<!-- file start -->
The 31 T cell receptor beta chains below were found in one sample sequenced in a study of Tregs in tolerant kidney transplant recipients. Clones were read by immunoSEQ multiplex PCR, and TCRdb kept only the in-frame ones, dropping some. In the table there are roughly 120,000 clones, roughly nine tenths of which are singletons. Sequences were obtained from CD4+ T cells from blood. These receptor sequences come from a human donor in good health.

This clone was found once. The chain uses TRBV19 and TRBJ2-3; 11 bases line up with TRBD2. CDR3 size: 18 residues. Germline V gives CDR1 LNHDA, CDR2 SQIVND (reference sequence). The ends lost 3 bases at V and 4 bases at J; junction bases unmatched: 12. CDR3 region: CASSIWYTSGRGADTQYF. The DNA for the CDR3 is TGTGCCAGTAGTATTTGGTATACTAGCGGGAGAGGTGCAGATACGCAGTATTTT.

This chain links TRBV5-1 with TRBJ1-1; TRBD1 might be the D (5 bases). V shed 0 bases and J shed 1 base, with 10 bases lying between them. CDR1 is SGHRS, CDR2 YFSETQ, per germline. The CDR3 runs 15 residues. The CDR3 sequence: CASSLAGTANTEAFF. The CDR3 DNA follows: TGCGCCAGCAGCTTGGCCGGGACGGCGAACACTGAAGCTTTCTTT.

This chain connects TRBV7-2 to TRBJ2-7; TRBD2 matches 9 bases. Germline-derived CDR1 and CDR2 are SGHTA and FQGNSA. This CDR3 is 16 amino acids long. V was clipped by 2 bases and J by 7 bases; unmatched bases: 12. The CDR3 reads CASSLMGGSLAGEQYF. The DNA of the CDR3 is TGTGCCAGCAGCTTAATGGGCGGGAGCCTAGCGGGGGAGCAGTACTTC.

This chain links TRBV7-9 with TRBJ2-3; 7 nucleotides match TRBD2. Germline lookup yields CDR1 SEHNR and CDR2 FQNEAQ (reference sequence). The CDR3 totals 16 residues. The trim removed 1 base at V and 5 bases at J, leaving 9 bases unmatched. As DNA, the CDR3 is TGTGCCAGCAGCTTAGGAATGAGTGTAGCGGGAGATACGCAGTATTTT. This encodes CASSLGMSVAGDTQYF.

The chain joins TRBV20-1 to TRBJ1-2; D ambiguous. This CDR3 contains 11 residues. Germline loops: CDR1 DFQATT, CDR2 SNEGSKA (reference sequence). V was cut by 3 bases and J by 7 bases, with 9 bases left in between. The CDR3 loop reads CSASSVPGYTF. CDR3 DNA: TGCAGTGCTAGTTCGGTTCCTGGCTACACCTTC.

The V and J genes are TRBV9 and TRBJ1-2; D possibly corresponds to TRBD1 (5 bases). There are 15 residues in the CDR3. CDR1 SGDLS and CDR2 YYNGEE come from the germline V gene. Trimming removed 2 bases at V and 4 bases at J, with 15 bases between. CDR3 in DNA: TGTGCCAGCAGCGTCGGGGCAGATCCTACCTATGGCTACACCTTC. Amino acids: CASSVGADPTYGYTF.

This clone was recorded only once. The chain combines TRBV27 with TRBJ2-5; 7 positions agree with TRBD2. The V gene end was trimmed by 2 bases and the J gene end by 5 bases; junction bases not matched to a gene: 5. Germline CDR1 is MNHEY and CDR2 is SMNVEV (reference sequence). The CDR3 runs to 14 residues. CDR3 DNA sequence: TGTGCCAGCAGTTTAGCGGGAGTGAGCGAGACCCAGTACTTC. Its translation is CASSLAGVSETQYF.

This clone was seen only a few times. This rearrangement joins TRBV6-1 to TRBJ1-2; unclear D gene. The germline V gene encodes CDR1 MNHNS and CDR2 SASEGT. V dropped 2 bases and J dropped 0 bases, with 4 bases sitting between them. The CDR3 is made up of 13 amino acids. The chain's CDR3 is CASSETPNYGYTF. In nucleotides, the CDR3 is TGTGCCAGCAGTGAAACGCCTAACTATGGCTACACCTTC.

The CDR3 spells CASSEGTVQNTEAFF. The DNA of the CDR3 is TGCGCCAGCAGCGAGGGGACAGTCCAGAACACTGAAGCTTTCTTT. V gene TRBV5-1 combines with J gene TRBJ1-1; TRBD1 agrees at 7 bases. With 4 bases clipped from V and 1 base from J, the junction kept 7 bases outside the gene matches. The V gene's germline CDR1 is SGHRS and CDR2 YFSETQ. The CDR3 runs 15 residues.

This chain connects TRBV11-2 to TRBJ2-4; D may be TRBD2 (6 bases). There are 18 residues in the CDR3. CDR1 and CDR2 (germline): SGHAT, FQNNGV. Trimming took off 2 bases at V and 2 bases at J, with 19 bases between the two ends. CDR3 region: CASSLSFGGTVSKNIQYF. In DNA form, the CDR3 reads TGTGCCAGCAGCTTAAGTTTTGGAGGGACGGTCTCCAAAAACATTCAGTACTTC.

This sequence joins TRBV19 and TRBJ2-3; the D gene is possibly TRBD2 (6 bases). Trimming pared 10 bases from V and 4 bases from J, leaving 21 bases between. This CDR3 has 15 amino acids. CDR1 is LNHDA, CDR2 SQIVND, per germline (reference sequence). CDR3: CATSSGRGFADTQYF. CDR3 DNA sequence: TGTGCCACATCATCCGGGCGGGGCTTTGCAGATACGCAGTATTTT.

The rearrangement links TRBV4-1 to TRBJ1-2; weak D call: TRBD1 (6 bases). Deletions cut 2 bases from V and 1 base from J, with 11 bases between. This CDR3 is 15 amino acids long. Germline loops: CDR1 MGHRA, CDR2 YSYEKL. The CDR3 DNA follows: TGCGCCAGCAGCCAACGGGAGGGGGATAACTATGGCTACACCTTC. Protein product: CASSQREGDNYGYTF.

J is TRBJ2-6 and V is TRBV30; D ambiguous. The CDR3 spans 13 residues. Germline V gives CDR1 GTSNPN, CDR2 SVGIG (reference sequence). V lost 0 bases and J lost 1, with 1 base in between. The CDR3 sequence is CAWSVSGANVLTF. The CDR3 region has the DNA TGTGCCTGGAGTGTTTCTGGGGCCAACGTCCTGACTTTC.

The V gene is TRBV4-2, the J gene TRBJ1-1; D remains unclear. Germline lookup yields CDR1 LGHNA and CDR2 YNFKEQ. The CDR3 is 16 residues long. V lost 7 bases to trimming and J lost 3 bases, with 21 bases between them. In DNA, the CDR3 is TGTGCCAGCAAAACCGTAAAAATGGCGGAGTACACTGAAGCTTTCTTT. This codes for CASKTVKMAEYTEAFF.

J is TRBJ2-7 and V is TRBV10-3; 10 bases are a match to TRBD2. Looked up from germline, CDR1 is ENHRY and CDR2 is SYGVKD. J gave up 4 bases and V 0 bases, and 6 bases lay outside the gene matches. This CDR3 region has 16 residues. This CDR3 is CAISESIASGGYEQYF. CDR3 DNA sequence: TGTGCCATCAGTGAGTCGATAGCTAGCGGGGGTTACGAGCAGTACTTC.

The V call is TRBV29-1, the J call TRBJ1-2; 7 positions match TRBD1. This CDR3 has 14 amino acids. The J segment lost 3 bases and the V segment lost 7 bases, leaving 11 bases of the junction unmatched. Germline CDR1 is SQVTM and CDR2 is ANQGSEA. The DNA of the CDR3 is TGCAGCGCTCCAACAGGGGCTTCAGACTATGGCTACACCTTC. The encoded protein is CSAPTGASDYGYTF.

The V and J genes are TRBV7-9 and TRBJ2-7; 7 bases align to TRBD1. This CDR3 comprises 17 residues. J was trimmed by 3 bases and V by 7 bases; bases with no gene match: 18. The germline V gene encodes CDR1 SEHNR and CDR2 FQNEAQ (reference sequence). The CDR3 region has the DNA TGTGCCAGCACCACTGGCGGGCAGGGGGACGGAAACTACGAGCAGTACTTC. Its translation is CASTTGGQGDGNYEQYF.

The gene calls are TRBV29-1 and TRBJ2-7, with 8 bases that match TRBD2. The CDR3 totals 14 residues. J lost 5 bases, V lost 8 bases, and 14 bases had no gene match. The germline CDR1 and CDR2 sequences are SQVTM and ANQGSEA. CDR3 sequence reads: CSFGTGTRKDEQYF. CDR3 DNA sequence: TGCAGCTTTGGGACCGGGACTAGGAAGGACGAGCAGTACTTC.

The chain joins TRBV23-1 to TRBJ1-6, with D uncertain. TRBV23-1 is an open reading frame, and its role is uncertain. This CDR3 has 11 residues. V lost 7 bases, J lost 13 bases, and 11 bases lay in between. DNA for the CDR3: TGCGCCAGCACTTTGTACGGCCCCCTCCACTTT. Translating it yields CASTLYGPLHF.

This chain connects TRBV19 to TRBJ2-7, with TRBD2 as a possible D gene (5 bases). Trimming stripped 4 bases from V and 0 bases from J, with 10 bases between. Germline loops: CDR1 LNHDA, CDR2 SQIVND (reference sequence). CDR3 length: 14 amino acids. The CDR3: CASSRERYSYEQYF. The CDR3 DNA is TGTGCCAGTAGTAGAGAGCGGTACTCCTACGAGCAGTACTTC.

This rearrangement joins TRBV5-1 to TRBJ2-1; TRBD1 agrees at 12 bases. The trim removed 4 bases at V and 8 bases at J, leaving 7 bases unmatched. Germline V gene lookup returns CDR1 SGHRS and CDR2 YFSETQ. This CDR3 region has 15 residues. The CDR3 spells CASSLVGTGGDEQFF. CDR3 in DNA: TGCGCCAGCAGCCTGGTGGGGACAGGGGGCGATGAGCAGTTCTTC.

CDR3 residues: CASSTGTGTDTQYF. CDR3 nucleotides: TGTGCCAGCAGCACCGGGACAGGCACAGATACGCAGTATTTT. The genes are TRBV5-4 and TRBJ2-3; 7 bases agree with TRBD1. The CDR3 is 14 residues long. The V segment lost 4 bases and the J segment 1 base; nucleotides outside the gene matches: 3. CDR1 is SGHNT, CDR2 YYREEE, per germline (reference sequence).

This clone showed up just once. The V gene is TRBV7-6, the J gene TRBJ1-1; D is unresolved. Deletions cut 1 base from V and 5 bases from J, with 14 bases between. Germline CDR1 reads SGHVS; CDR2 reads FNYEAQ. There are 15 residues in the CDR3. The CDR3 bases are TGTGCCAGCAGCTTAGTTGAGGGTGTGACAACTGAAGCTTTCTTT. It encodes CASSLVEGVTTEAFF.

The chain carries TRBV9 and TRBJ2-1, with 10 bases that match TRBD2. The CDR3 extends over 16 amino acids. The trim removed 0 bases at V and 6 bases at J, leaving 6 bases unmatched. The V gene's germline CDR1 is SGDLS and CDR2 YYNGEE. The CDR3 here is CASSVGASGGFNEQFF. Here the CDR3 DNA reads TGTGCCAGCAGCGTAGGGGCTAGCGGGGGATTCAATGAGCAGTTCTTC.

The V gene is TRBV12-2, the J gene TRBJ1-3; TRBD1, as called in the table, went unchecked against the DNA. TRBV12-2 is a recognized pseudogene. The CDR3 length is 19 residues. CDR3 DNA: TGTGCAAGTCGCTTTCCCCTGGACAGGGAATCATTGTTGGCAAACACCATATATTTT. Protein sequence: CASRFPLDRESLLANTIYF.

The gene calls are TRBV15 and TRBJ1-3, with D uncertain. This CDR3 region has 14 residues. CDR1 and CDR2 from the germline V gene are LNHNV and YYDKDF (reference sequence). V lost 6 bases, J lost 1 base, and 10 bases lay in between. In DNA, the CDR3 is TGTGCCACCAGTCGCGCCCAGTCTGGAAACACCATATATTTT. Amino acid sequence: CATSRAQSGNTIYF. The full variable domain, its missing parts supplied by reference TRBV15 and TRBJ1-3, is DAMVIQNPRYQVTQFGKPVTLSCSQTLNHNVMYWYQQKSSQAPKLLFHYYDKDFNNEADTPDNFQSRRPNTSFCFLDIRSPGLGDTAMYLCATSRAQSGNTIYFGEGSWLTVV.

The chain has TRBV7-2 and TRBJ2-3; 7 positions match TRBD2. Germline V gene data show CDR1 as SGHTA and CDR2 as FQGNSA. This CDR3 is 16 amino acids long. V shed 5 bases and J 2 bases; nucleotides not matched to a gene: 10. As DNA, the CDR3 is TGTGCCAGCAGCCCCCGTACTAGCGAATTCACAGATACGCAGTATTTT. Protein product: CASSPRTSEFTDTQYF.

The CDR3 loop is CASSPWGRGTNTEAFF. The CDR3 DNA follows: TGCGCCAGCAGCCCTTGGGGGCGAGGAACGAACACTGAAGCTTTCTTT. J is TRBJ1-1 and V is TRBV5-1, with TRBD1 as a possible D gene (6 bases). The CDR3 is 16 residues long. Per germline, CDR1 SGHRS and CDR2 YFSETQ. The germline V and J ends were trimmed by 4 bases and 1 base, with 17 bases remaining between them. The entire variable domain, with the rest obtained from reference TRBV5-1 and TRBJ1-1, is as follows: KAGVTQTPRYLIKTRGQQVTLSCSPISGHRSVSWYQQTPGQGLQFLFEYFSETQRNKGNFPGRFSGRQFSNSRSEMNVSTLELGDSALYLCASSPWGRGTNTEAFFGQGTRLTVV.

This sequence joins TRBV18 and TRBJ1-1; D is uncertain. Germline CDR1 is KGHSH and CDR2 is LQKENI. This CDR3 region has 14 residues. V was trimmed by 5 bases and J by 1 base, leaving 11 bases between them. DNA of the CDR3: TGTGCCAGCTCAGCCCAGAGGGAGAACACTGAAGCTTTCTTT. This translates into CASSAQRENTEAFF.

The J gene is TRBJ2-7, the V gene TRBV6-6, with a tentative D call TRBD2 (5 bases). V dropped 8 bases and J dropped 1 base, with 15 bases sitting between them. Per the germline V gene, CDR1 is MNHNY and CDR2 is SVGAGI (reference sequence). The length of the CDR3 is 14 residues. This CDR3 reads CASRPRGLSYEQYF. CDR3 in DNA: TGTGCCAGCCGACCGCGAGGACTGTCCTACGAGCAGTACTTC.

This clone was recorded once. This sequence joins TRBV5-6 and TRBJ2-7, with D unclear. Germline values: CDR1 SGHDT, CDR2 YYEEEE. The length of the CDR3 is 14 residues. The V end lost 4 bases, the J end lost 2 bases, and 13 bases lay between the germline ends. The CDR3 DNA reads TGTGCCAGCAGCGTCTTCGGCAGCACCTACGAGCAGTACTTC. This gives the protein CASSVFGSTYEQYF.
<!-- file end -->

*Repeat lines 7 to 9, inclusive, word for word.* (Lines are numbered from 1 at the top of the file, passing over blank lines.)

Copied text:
The V and J genes are TRBV9 and TRBJ1-2; D possibly corresponds to TRBD1 (5 bases). There are 15 residues in the CDR3. CDR1 SGDLS and CDR2 YYNGEE come from the germline V gene. Trimming removed 2 bases at V and 4 bases at J, with 15 bases between. CDR3 in DNA: TGTGCCAGCAGCGTCGGGGCAGATCCTACCTATGGCTACACCTTC. Amino acids: CASSVGADPTYGYTF.

This clone was recorded only once. The chain combines TRBV27 with TRBJ2-5; 7 positions agree with TRBD2. The V gene end was trimmed by 2 bases and the J gene end by 5 bases; junction bases not matched to a gene: 5. Germline CDR1 is MNHEY and CDR2 is SMNVEV (reference sequence). The CDR3 runs to 14 residues. CDR3 DNA sequence: TGTGCCAGCAGTTTAGCGGGAGTGAGCGAGACCCAGTACTTC. Its translation is CASSLAGVSETQYF.

This clone was seen only a few times. This rearrangement joins TRBV6-1 to TRBJ1-2; unclear D gene. The germline V gene encodes CDR1 MNHNS and CDR2 SASEGT. V dropped 2 bases and J dropped 0 bases, with 4 bases sitting between them. The CDR3 is made up of 13 amino acids. The chain's CDR3 is CASSETPNYGYTF. In nucleotides, the CDR3 is TGTGCCAGCAGTGAAACGCCTAACTATGGCTACACCTTC.